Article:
Snowed hard the first day followed by warm temps.
If you think your toes hurt breaking trail, try having your heels rotate every hundred yards for 40 miles while carrying an overnight pack.
Steve, I know what your talking about. I lean back on the back of my boots on a really steep skin track. It puts all the weight toward the back of the skis and gives a really nice grip without backsliding. Is that what your talking about. I usually ski in scarpa f1’s and I can use this technique without issue. I wonder if the TLT 5’s have more rearward flex than the f1’s. Anyone know?
yeah caleb…sounds like that is what i’m talking about.
Not super impressed with the G3 Onyx binding overall, but they never have the high heel problem if you go with the non-brake heel plate. The boot heel lands on a ridge in the plastic that sheds snow to either side. Pretty slick really.
I’m with Big Chris–my snowboard setup (approach skis with a Dynafit toepiece and G3 tele heel piece) doesn’t build up snow under the heel either.
Spray rain-x onto where you want water to not stick.
someone…i’ve wondered if rain-x would do damage to the plastic.
Hey what binding is this in the pic above? Some limited edition? Couldn’t find it on the dynafit page. Thanks.
eurob…see comment above. 🙂
“or if you even know what i’m talking about” 🙂 I see what you did there.
Yeah, I don’t find myself wailing too much on the back of my boots to maintain skin traction. The rear flex isn’t unlimited (but more than an F1, Caleb) – you hit the limit eventually. Whether it affects your leverage and balance points on super steep tracks, I’m not sure.
Rain-x is just a silicon spray. While i am pretty sure that the silicon shouldn’t do much to the plastic, you can probably test it on one of your broken pieces.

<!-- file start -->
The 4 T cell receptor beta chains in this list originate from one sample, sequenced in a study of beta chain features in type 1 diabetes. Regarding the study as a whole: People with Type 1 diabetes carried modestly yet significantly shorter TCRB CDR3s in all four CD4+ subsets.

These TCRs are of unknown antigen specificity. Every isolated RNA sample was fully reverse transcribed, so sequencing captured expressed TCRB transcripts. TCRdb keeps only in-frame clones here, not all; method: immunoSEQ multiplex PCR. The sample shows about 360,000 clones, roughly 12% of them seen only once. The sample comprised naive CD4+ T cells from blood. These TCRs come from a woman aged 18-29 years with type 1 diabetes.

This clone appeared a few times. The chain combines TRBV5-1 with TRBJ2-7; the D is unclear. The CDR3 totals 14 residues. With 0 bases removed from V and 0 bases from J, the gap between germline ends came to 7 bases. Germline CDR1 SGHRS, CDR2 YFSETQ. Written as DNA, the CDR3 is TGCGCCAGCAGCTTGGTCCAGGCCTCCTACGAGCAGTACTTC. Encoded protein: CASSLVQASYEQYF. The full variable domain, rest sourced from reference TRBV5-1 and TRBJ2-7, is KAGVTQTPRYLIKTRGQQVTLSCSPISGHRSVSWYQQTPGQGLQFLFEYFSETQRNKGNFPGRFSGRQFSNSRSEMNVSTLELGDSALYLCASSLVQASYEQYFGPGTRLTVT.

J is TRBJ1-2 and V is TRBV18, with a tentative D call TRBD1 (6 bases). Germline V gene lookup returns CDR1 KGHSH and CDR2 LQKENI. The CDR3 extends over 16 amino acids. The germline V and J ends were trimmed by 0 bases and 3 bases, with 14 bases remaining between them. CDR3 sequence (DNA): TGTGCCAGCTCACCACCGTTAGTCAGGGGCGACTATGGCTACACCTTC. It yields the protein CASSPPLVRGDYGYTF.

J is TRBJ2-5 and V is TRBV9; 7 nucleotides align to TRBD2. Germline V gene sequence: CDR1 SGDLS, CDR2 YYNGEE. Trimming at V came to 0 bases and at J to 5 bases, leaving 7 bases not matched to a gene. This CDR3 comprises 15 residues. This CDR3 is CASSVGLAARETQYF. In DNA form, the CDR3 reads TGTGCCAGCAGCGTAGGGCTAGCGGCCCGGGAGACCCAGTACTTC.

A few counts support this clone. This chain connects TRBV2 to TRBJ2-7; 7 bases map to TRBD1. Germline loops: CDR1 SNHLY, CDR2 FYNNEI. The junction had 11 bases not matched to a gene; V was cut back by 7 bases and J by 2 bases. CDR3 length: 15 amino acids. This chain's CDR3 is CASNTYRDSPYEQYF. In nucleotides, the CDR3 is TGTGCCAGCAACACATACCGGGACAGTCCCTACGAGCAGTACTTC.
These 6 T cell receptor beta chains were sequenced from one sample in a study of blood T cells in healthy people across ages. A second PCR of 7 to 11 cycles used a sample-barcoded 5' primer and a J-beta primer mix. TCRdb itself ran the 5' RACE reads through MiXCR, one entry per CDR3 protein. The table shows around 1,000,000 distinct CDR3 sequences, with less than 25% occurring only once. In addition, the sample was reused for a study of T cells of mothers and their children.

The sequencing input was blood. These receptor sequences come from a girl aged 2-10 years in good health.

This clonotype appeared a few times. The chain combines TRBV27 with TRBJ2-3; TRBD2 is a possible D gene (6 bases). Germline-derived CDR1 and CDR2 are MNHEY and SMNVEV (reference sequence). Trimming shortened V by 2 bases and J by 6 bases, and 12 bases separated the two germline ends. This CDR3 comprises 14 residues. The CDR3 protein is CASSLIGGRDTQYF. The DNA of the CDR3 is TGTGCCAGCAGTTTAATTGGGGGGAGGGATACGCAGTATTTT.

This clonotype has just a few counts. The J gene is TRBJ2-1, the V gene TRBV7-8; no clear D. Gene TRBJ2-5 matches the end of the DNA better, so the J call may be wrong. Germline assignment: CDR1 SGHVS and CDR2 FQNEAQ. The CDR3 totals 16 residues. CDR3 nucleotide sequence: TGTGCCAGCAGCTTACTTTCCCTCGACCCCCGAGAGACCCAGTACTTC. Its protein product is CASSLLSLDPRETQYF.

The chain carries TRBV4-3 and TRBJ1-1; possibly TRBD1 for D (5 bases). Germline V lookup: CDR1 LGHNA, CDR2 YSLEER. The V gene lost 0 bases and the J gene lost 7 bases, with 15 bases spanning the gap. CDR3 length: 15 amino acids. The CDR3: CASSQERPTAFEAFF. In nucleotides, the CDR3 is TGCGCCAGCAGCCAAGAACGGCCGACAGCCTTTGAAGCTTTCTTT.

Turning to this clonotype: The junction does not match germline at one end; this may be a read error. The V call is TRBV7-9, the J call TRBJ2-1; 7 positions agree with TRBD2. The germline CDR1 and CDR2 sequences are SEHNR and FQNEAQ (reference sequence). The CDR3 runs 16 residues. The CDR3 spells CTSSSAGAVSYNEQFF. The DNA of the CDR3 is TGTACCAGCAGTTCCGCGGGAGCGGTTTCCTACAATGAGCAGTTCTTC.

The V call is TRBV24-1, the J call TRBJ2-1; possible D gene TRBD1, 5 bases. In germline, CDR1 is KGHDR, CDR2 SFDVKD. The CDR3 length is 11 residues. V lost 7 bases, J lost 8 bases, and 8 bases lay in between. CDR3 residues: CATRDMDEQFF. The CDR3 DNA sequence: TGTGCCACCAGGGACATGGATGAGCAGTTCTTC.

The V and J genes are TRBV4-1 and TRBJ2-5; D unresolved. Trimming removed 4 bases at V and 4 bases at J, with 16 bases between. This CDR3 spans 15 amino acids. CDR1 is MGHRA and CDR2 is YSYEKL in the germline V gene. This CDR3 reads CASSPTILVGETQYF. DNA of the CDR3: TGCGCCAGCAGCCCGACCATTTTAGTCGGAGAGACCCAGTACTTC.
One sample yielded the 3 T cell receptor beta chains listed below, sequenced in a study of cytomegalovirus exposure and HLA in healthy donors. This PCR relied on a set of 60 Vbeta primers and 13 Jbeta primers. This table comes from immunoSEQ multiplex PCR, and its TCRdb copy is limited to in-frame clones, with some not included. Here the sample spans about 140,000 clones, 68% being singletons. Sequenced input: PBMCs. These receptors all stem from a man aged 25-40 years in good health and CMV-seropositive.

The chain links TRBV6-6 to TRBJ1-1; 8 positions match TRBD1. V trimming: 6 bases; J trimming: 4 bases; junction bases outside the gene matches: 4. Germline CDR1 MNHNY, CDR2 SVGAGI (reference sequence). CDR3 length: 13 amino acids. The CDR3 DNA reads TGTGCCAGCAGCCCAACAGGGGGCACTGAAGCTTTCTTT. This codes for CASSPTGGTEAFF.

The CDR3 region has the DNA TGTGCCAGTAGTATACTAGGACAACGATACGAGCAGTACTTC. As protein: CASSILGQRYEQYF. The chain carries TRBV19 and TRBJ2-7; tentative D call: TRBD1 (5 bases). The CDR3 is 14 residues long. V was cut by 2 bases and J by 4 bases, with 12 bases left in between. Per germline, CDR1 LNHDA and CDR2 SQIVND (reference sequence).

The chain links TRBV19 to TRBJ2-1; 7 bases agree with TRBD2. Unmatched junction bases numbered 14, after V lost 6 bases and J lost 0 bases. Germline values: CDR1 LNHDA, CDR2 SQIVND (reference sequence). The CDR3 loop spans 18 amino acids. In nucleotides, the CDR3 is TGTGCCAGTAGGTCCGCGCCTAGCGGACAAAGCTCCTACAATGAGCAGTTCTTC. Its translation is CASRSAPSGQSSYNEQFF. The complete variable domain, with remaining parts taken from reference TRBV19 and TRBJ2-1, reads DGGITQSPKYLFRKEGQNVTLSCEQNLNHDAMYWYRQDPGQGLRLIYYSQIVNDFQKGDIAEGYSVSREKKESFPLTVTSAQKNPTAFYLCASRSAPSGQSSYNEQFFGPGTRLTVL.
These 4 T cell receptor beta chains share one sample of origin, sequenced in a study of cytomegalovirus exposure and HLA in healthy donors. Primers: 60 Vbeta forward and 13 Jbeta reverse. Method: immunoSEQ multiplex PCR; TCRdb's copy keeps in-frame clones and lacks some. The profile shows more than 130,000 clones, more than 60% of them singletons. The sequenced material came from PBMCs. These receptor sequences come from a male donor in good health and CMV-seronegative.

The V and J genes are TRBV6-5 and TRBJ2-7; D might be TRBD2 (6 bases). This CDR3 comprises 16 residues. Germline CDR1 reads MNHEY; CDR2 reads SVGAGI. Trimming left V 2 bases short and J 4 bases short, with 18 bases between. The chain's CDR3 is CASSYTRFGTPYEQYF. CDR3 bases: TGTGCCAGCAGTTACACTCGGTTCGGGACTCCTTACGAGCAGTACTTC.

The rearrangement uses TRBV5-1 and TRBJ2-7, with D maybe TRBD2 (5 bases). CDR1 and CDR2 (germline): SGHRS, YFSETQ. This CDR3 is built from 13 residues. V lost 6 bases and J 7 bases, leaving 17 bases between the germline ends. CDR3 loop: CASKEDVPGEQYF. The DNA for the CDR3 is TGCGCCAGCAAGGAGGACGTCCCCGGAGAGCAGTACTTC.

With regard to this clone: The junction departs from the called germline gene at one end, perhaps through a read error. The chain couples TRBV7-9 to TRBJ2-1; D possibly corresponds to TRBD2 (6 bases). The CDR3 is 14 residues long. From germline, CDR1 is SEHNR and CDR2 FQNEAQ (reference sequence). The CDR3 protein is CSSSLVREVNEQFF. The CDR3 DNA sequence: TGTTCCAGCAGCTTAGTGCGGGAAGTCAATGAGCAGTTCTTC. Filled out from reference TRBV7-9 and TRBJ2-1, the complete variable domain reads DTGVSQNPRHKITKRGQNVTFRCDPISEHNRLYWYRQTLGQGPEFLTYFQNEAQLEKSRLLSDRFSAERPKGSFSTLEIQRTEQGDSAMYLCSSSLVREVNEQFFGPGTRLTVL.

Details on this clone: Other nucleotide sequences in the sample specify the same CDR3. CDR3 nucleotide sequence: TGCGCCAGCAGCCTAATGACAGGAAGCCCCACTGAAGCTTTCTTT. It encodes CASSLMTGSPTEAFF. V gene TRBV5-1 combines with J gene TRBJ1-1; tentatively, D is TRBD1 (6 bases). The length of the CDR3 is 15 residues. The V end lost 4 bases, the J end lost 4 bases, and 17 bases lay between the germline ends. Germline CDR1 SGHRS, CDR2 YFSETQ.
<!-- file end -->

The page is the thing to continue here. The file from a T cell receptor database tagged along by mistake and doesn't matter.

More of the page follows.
3M also sells hydrophobic coverings and tape. They are a bit more expensive, but the chemistry of how rain-x works is the same here by maintaining a hydrophobic surface, and therefore preventing melted ice from being frozen onto the binding with enough microscopic rough surface to stay on.
If you are not worried about the mess, just about any kind of grease will do the same. Though, anything that lubricates motorized vehicles should not be used, as they can damage the plastic. Bacon fat, anyone?
I wouldn’t recommend using Rain-X, instead go for some Pledge to keep snow off your top sheets and bindings. Rain-X can cause the plastic to become brittle over time. The company even tells you not to use it on plastic.
It’s not snow on the heel that bugs me, but snow under the toe piece and not getting a secure lock on the toe that pisses me off about dynafits.
PAM! http://t0.gstatic.com/images?q=tbn:ANd9GcRL3ty2xdvvJGwNYwIKfnUUIEX1z4MwhP-eYawxiWa8E8XYblZv not http://t2.gstatic.com/images?q=tbn:ANd9GcRLJCNM0v1WVHOkMVj8XKVlNxZ9fe_BUTnDYZA8oFa80OB7vhc_
+1 for hating the snow/ice under the toe piece too… that just gets dangerous, although it’s a pretty easy fix
What do you do to clear it out? I usually jam my pole under to scratch around a bit to clean it out. One time a fit of rage I ended up hitting the toe piece with my pole with a lot of force and broke the plastic caps on the springs. All the springs popped out and I was able to ski out but learned my lesson of not killing my toe piece.
I have found it well worth the time and energy to disassemble the heel piece entirely for long flat bits. Like, remove the big screw that adjusts lateral release tension, jostle it around to recover the springs, and lift the plastic rotating bit of the heel from the metal post. Put the bits in a secure place and kick or skin along on flat feet.
jed…that is impressive. i’m not sure i’m willing to do that all the time.
justin…sometimes i poke at it with my pole, at a low angle and using my boot as a guide. i have found that rotating the heel-piece works well, when the blob hasn’t really iced up yet.
i don’t tend to have many problems with snow/ice and the toe-piece.
so if no rain-x…will armor all wreck my binders too? those sprays are kinda scary.